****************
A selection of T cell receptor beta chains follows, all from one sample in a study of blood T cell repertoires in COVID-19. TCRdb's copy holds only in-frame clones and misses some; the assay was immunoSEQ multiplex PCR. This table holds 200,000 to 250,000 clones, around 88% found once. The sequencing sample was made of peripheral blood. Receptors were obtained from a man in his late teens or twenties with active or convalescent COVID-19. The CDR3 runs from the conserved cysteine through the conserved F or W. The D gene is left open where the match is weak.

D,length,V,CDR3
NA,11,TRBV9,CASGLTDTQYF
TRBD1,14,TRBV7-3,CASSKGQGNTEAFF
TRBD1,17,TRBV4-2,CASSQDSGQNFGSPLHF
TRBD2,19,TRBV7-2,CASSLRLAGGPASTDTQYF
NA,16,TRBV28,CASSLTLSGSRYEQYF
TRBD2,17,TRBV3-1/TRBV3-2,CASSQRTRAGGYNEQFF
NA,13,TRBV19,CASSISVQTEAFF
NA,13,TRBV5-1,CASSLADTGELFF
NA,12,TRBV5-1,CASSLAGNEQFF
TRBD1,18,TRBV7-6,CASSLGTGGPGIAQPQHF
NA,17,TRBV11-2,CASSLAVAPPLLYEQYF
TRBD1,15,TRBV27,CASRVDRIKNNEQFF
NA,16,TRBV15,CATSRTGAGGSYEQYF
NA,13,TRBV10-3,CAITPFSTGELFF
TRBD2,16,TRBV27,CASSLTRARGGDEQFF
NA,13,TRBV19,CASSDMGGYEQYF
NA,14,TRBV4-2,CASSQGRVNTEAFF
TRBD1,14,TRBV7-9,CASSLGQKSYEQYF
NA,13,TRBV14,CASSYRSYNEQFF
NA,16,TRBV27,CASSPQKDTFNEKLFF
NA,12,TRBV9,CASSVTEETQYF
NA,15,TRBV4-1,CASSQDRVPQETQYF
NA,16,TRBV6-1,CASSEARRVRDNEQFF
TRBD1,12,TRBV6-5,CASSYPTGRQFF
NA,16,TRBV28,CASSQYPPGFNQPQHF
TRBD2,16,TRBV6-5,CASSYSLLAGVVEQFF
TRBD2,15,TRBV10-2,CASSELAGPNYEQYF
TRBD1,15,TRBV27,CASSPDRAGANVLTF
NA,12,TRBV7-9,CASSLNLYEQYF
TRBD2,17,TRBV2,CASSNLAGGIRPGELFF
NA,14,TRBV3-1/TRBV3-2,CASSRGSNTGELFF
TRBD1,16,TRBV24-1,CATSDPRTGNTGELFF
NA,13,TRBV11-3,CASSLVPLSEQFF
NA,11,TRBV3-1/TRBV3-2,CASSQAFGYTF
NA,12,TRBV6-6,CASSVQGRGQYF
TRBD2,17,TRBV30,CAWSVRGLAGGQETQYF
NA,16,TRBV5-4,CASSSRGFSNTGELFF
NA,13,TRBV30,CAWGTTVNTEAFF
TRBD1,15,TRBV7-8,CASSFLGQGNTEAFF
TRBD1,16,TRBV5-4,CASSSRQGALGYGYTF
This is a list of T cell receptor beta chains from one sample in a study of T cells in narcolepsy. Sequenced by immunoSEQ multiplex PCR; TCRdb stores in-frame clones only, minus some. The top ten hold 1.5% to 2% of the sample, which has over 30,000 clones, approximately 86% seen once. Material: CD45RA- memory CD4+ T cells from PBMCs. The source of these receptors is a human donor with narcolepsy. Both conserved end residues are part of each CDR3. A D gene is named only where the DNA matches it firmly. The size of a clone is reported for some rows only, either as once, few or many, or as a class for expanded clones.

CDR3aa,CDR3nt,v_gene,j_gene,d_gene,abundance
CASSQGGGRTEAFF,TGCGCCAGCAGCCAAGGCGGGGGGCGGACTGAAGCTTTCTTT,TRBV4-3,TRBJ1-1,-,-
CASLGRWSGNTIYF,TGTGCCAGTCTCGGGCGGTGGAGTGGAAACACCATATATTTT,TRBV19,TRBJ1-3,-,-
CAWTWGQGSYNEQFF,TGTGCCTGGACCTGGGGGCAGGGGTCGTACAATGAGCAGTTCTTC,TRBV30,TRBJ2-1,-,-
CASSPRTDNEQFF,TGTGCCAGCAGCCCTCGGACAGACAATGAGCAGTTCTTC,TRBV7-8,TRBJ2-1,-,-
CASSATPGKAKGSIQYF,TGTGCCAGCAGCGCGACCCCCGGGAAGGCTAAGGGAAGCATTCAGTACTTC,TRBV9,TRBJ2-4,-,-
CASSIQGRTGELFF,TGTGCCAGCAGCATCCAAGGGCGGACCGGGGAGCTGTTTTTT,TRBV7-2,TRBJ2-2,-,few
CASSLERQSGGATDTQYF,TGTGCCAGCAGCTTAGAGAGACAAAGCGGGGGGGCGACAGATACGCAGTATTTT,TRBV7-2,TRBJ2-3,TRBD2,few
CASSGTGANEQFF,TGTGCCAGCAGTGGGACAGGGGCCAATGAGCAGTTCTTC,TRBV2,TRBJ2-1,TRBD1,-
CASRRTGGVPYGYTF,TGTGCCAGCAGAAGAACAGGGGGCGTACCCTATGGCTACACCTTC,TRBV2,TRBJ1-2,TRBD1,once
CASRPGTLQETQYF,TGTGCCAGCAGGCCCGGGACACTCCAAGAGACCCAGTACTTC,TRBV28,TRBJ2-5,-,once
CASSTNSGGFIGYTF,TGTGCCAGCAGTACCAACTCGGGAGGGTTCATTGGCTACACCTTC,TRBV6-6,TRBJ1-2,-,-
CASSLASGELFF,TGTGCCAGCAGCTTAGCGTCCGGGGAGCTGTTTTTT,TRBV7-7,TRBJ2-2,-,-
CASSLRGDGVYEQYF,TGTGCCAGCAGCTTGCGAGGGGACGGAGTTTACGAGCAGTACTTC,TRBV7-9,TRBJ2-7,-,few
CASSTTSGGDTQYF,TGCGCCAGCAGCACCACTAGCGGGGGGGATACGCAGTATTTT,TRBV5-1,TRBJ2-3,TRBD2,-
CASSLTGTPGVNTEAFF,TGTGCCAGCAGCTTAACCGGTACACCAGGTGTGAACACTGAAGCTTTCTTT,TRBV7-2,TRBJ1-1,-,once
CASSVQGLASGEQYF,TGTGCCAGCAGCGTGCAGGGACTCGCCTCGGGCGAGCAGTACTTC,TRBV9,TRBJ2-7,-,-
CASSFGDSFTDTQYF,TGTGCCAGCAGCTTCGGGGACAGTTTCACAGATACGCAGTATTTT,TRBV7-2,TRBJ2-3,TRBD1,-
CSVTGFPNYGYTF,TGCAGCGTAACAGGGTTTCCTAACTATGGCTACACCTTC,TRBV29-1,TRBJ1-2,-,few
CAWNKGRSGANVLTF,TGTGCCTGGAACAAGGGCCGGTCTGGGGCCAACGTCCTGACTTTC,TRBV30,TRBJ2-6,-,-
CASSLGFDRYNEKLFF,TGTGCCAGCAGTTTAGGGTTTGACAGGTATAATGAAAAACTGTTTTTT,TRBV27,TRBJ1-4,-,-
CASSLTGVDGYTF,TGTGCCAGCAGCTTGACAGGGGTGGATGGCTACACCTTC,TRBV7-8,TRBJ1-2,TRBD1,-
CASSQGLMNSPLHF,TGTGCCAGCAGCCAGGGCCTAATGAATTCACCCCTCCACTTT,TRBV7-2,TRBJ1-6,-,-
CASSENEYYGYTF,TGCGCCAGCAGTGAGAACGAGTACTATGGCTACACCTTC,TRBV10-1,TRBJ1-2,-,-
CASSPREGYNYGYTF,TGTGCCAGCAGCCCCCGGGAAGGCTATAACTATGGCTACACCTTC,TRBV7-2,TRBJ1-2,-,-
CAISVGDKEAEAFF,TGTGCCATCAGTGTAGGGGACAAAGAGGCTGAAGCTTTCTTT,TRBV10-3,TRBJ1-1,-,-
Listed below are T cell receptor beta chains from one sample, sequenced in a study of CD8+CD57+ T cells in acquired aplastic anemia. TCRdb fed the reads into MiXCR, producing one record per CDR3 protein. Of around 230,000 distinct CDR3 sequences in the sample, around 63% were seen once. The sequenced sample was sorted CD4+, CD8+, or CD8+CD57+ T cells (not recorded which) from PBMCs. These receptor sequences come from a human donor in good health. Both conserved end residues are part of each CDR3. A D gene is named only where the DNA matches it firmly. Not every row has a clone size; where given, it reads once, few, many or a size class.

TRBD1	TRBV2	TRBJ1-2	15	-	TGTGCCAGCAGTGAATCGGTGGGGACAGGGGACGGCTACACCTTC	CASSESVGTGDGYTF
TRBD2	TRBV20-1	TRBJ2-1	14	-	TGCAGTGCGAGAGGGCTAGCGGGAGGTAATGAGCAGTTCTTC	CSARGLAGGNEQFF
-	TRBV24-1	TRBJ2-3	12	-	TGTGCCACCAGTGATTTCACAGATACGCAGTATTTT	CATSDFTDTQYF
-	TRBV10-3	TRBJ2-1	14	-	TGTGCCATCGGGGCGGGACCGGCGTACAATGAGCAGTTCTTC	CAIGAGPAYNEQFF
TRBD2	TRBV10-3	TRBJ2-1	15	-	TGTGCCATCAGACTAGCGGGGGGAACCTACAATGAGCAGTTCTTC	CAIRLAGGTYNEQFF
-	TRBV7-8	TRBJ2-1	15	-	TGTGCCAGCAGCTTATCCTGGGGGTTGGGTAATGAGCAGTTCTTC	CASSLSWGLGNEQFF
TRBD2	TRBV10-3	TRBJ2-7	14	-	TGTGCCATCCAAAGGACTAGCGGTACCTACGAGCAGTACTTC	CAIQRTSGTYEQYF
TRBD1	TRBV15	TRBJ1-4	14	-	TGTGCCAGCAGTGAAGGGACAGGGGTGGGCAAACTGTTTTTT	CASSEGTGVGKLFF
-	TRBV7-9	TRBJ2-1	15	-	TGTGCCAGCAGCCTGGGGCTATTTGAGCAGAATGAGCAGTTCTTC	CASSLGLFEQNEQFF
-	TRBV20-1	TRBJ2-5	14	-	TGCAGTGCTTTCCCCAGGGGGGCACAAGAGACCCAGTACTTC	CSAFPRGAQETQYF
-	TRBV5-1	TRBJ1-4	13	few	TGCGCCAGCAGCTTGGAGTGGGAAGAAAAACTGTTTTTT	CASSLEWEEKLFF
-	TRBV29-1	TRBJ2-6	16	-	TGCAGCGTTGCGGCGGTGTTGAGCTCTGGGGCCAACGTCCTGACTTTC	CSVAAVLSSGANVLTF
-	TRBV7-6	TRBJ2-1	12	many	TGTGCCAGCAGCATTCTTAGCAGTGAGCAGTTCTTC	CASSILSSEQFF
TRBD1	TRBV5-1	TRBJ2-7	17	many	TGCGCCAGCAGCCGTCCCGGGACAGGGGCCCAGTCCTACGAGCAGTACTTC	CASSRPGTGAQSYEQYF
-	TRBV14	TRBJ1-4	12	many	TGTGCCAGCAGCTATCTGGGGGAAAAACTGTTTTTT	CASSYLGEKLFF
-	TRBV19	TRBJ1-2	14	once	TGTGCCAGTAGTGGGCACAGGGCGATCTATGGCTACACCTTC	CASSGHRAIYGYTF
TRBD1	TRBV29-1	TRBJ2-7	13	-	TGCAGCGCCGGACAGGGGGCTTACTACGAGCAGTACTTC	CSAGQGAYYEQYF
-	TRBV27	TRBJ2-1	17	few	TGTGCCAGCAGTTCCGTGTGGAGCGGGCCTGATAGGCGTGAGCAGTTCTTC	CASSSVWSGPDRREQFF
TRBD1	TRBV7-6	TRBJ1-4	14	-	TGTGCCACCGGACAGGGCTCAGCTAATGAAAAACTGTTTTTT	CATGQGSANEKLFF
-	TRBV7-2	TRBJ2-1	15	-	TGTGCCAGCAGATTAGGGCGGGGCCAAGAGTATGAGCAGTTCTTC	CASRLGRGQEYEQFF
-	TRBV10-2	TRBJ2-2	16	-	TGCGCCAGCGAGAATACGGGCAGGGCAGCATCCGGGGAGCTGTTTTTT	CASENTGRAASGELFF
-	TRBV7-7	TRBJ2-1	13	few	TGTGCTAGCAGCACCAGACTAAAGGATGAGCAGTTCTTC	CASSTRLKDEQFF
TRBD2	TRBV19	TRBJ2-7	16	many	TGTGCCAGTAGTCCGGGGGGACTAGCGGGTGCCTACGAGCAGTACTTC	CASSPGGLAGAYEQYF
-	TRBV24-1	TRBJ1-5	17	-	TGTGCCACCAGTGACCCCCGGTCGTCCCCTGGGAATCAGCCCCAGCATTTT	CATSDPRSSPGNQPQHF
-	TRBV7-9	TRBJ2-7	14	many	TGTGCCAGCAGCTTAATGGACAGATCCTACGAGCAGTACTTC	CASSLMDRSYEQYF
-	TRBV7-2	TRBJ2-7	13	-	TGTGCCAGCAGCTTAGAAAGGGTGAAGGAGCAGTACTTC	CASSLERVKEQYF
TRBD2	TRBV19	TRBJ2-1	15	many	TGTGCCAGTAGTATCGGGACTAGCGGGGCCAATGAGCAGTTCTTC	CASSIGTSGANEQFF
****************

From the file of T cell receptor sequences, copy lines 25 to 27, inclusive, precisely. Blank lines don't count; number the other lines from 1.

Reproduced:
NA,16,TRBV6-1,CASSEARRVRDNEQFF
TRBD1,12,TRBV6-5,CASSYPTGRQFF
NA,16,TRBV28,CASSQYPPGFNQPQHF